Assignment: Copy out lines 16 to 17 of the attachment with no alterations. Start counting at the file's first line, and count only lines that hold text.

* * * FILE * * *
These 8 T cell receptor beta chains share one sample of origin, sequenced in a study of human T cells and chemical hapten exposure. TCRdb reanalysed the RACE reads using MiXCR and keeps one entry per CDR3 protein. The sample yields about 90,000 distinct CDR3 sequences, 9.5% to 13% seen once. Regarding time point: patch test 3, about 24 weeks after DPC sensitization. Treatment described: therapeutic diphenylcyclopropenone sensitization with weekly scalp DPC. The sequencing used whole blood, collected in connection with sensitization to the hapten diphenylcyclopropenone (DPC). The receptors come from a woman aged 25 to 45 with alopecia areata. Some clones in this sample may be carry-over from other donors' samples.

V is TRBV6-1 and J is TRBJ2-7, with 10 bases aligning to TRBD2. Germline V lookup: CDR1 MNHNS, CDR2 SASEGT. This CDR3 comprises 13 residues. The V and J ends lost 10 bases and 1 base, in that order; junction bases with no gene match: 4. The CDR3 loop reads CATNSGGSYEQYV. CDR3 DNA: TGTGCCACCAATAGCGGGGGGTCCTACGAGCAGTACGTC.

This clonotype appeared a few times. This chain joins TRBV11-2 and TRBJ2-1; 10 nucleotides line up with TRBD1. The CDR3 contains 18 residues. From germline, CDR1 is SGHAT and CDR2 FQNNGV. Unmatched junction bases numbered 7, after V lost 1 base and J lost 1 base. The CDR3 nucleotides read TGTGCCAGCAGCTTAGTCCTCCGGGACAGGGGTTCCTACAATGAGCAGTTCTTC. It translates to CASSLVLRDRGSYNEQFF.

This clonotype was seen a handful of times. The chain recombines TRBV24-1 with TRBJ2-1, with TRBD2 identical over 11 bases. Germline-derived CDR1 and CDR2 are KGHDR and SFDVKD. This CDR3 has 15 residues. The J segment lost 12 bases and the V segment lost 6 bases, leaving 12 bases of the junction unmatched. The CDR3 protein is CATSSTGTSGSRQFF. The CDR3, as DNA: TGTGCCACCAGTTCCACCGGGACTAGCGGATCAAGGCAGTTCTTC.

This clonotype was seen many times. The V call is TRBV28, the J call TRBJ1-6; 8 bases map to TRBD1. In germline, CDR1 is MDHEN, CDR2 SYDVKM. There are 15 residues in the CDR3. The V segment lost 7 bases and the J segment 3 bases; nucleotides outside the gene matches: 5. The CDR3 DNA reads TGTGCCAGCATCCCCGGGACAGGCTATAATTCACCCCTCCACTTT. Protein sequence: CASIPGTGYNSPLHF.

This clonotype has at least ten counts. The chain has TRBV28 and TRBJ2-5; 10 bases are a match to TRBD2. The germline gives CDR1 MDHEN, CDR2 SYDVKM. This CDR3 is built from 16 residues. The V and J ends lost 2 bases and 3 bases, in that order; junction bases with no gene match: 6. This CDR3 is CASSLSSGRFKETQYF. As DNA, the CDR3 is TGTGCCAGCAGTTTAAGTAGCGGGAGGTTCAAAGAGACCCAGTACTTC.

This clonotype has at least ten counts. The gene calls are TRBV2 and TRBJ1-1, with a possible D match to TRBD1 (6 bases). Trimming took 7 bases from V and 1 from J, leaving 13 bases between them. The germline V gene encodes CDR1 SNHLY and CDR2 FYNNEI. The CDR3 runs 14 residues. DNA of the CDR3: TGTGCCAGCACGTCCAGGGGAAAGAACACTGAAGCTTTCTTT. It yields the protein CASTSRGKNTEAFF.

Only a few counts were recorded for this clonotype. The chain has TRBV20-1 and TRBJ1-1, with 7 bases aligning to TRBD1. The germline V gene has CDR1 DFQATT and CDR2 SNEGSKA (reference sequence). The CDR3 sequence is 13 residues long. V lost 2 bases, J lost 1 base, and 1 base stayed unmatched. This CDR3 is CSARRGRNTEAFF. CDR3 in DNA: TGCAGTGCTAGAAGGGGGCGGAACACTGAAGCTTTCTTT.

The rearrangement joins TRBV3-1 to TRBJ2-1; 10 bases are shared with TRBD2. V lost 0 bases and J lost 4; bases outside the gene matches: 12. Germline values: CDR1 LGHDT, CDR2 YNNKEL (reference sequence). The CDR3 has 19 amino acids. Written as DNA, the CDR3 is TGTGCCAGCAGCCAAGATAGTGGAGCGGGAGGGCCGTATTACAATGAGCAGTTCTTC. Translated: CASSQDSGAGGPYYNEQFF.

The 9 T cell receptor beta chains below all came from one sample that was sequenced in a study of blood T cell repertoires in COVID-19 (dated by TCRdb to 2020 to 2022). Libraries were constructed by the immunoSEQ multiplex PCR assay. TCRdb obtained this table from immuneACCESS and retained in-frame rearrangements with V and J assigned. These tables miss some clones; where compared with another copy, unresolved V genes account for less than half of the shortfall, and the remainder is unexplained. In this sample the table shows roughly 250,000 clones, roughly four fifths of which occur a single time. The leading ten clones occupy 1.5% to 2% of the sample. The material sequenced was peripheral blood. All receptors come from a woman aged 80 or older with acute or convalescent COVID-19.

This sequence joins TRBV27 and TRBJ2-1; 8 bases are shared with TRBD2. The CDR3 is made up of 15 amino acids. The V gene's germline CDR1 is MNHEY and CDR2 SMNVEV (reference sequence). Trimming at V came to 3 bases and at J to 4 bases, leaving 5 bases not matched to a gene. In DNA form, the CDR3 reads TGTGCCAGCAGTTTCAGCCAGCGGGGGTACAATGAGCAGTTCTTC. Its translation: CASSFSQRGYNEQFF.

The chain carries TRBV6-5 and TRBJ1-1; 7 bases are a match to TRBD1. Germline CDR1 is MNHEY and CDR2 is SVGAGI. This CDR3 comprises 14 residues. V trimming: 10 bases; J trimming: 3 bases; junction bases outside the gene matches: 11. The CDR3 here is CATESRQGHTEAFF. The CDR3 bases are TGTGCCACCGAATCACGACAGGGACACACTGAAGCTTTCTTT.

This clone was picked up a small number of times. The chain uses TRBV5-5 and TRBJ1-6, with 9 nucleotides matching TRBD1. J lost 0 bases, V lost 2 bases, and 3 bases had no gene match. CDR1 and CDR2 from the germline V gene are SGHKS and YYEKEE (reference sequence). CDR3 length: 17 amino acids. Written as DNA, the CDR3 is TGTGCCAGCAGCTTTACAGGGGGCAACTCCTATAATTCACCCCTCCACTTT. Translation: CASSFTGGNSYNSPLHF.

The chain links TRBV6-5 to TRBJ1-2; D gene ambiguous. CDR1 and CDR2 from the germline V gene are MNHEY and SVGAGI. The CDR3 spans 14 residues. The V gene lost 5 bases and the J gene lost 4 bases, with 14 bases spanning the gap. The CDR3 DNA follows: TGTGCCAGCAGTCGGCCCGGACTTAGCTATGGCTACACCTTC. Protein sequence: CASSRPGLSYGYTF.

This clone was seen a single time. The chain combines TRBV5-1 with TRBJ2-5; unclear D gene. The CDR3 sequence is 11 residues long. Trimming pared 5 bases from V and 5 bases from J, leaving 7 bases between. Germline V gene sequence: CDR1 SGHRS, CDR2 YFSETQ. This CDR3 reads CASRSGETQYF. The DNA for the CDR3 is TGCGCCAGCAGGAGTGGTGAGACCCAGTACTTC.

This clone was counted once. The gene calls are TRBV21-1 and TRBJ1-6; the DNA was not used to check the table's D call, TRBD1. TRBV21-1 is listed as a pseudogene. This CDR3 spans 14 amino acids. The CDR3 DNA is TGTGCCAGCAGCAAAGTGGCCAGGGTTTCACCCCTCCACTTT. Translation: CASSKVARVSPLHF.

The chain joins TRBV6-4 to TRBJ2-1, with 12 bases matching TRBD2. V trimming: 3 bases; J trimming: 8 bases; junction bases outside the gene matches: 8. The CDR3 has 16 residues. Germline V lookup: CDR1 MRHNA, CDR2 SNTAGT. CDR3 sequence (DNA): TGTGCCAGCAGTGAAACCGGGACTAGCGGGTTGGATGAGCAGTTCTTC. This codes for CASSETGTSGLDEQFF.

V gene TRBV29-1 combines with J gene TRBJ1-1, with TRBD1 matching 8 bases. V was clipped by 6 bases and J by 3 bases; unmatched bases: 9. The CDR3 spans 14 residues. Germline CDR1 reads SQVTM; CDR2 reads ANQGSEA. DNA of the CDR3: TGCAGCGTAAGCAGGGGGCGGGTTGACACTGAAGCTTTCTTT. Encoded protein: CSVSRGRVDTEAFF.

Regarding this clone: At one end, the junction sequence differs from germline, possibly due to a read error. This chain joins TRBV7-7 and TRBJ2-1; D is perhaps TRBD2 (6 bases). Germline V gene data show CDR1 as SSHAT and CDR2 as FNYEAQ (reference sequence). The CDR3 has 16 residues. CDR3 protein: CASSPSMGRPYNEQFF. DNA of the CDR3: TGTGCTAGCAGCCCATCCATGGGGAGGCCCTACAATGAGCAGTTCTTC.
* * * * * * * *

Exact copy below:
This clone was counted once. The gene calls are TRBV21-1 and TRBJ1-6; the DNA was not used to check the table's D call, TRBD1. TRBV21-1 is listed as a pseudogene. This CDR3 spans 14 amino acids. The CDR3 DNA is TGTGCCAGCAGCAAAGTGGCCAGGGTTTCACCCCTCCACTTT. Translation: CASSKVARVSPLHF.

The chain joins TRBV6-4 to TRBJ2-1, with 12 bases matching TRBD2. V trimming: 3 bases; J trimming: 8 bases; junction bases outside the gene matches: 8. The CDR3 has 16 residues. Germline V lookup: CDR1 MRHNA, CDR2 SNTAGT. CDR3 sequence (DNA): TGTGCCAGCAGTGAAACCGGGACTAGCGGGTTGGATGAGCAGTTCTTC. This codes for CASSETGTSGLDEQFF.